Broken nose

Key points about broken nose

  • A broken nose (also called a fractured nose) is a common injury after a knock to your face.
  • Broken noses are usually swollen, red and sore. You may also have bruising, a bleeding nose or feel a crunching when you move your nose.
  • Your nose might look bent, or you might find it hard to breathe through your nose.
  • A knock to your head or face can also cause more serious injuries.
Bleary man holding nose and rubbing sinuses
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A knock to your head or face can also cause more serious injuries

Seek emergency help if:

  • clear fluid is trickling from your nose (call 111 for an ambulance as you may have a serious head injury).
  • you have a severe headache, neck pain or a stiff neck. This is especially important if you have numb or tingling arms, blurred or double vision or other symptoms of a severe head injury, eg, loss of consciousness or repeated vomiting.

You should see a healthcare provider quickly if you have:

  • a nosebleed that won't stop
  • a cut or graze over your nose
  • a blood clot or swelling inside your nose between your nostrils. This may be a septal haematoma, which needs to be drained straight away.

Woman holding tissue to bleeding nose
Image credit: Canva

A health professional will usually be able to tell your nose is broken from the way it looks.

You probably won't need an X-ray of your broken nose unless your healthcare provider thinks another bone in your face is broken.

Most broken noses can be managed at home. To reduce swelling, hold an ice pack against your nose for 15 minutes, once an hour for the first few days. Make sure there is a cloth between the ice and your skin, so you don't damage your skin.

The swelling will usually go down after a week, and the bruising will go in about 2 weeks.

You should see your general practice team if:

  • the pain gets worse, or does not get better with simple pain relief like paracetamol
  • the swelling has gone down, but you still find it hard to breathe through your nose
  • your nose looks crooked
  • the swelling hasn't gone down after a few days
  • you have nosebleeds that keep coming and going
  • you have a high temperature.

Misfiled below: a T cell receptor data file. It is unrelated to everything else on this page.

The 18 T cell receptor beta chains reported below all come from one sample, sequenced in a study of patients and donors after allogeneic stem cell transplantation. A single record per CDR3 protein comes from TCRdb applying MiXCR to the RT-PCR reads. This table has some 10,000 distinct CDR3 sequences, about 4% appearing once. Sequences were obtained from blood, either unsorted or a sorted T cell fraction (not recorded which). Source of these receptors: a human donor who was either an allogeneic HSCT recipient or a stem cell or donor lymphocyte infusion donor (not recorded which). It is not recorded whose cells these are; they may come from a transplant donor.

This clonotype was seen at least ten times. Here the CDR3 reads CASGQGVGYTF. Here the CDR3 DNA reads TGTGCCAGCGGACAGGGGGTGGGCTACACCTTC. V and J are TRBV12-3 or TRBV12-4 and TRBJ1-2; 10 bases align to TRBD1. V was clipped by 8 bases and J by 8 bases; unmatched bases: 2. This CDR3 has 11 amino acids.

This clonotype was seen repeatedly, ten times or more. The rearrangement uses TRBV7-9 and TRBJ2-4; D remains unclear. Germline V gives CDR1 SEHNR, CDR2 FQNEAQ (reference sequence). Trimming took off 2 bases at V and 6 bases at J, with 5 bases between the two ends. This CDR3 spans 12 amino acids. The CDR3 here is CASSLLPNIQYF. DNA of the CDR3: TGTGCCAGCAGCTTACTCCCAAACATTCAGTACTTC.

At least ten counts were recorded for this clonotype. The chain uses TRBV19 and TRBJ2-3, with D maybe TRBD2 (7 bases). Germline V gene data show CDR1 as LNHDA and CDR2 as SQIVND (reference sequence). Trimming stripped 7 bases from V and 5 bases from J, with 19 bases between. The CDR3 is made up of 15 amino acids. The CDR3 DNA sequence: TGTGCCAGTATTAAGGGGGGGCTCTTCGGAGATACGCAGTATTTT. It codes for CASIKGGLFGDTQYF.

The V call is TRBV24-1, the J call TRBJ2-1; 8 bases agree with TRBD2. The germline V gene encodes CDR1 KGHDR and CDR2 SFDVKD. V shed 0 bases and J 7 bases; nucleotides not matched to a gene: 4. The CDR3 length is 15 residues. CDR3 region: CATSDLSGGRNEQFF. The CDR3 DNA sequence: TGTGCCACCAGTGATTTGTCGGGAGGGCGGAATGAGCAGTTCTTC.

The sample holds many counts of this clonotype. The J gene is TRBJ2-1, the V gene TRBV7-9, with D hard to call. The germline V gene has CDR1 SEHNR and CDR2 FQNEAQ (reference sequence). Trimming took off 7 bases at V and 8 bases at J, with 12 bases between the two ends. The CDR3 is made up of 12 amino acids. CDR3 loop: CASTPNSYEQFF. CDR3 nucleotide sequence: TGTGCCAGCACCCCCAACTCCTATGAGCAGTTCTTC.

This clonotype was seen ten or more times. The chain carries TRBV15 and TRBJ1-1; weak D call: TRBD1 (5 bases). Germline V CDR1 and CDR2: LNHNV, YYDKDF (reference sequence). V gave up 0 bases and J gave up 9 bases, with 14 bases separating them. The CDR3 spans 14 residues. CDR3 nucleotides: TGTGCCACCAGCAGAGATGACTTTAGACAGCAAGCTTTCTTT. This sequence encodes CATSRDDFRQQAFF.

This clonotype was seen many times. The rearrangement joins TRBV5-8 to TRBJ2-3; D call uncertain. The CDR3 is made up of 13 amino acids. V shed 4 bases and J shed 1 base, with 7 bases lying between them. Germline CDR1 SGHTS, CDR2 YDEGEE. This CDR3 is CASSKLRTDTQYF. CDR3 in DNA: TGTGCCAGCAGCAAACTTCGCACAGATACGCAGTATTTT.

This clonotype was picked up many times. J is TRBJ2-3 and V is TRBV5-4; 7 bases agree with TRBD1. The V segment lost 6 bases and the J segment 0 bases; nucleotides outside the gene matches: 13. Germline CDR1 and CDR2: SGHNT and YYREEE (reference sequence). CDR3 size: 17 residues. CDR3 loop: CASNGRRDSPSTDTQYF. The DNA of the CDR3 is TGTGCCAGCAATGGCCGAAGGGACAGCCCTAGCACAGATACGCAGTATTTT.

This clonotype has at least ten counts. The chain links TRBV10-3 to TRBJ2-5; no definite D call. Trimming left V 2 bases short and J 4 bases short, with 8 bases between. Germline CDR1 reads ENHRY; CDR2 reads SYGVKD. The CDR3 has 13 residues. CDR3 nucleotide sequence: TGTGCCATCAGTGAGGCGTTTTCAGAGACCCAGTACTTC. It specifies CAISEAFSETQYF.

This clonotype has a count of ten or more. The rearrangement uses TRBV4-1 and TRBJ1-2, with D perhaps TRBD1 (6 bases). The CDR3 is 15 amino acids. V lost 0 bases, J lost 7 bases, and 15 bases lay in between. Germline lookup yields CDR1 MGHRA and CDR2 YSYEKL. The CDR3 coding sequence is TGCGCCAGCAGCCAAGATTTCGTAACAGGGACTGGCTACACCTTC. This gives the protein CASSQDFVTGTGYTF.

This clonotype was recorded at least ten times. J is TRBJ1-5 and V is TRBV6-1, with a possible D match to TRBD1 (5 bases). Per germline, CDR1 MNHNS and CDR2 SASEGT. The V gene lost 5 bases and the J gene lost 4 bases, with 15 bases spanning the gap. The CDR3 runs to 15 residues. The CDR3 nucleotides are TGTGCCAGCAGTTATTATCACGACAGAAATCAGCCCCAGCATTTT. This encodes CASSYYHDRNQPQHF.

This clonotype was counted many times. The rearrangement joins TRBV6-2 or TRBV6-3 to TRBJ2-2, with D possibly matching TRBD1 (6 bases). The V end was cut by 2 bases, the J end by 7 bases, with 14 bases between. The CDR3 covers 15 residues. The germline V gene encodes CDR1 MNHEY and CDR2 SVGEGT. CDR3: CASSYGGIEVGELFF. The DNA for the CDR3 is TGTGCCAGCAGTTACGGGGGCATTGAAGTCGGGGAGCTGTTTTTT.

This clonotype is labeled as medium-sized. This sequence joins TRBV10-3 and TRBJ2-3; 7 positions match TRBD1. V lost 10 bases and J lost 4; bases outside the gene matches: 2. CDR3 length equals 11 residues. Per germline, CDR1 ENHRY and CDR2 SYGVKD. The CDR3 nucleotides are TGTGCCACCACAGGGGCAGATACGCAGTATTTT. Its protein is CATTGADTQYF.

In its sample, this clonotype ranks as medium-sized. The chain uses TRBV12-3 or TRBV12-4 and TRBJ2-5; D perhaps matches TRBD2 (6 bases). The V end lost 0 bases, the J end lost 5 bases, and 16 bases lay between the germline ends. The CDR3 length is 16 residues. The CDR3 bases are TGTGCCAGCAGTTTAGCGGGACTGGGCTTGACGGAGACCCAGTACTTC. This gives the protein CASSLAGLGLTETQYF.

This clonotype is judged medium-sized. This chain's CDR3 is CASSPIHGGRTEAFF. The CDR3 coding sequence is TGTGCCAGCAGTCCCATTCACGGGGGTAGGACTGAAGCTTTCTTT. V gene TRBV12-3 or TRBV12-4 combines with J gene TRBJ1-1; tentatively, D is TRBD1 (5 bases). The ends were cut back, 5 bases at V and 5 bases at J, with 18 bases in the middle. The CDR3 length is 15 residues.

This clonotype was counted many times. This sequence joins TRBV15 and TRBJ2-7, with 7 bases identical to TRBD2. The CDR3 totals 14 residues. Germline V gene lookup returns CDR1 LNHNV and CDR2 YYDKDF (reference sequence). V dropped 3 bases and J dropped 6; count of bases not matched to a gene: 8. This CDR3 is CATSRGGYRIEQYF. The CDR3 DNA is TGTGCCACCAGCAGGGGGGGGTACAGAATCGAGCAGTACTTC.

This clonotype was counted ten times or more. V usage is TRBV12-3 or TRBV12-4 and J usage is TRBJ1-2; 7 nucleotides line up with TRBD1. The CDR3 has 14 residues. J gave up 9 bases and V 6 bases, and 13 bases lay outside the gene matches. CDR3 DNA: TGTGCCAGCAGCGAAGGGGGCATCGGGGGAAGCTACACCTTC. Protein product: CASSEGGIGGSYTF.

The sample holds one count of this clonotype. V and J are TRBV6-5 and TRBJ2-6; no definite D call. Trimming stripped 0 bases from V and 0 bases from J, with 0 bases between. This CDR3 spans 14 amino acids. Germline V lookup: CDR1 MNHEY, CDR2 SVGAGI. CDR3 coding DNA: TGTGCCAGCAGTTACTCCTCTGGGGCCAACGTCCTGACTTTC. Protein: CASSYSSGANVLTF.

If your nose is severely broken, you may need to get it straightened (realigned) by an otolaryngologist. Otolaryngologists were previously called ear, nose, and throat (ENT) specialists. It's best to do this within 2 weeks of the injury. You might need to wait till there is less swelling before your healthcare provider can decide if your nose needs to be straightened.

You'll usually be given a local anaesthetic that can numb your nose for 2 to 4 hours before straightening. If you're unhappy with either how you're breathing or the shape of your nose, ACC might cover the cost of private surgery. Talk to your healthcare provider about this.

When you have your broken nose straightened, you'll have a local anaesthetic, which numbs your nose for 2 to 4 hours.

Afterwards, it's best to get someone to drive you home – or to wait 2 hours before you drive.

When you're home:

  • Take 2 paracetamol tablets (Panadol or Paracare), or paracetamol with codeine (Panadeine) every 4 hours to control the pain. Don't take any more than 8 tablets in one day.
  • Don't drink alcohol or take any recreational drugs for 24 hours, as these may react badly with the local anaesthetic
  • Rest for the next 24 hours. Don't try any heavy lifting or hard physical work for the next 2 days.

If the pain continues, or if you become hot and feverish with a nasty green nose discharge, get in touch with your healthcare provider or call Healthline on 0800 611 116. 

Over the next few days you should:

  • Be careful at times when you may bump your nose, eg, when you have small children or animals on your knee, or when you're in bed at night.
  • Just dab your nose gently – don't wipe it vigorously or blow it hard.
  • Keep your mouth open if you sneeze.
  • Keep any plaster on your nose dry and stay out of the sun to avoid overheating. Try to keep the plaster in place for at least one week.
  • If crusts form inside your nose, gently sniff warm, salty water from your cupped hand to soften them. Don't pick your nose.

You should also avoid contact sport for the next 4 weeks as your nose heals.

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Credits: Content shared between HealthInfo Canterbury, KidsHealth and Healthify He Puna Waiora as part of a National Health Content Hub Collaborative.

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